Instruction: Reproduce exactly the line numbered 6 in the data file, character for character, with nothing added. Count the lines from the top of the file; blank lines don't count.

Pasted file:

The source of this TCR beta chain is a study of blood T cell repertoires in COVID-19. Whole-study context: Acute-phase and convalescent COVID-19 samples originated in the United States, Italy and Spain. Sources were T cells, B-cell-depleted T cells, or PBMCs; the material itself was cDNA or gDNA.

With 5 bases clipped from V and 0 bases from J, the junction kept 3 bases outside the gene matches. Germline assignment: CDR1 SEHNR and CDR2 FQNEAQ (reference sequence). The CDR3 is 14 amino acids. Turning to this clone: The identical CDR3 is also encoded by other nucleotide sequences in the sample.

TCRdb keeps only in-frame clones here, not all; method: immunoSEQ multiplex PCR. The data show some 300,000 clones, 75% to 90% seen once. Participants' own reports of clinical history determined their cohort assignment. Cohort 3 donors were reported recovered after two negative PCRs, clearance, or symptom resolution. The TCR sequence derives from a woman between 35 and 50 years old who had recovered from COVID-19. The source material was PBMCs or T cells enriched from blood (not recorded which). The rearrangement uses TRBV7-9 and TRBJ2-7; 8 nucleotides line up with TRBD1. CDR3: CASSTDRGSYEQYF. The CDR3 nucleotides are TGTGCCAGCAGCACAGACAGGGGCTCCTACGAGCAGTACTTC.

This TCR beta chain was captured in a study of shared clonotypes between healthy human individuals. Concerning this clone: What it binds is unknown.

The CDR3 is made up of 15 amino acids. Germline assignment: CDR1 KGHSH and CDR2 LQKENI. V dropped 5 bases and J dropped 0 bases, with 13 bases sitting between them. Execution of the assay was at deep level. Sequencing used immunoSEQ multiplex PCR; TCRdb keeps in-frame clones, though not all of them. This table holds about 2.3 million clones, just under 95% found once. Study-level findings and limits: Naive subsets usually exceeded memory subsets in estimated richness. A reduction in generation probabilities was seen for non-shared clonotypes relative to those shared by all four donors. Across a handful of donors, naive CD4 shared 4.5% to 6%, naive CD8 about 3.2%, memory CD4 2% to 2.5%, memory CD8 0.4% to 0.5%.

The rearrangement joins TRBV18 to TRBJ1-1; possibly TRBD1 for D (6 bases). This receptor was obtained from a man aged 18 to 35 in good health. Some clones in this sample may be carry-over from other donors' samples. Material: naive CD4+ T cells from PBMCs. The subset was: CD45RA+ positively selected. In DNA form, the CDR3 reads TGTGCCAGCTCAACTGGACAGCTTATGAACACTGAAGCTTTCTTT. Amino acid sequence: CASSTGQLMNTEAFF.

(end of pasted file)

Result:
The rearrangement joins TRBV18 to TRBJ1-1; possibly TRBD1 for D (6 bases). This receptor was obtained from a man aged 18 to 35 in good health. Some clones in this sample may be carry-over from other donors' samples. Material: naive CD4+ T cells from PBMCs. The subset was: CD45RA+ positively selected. In DNA form, the CDR3 reads TGTGCCAGCTCAACTGGACAGCTTATGAACACTGAAGCTTTCTTT. Amino acid sequence: CASSTGQLMNTEAFF.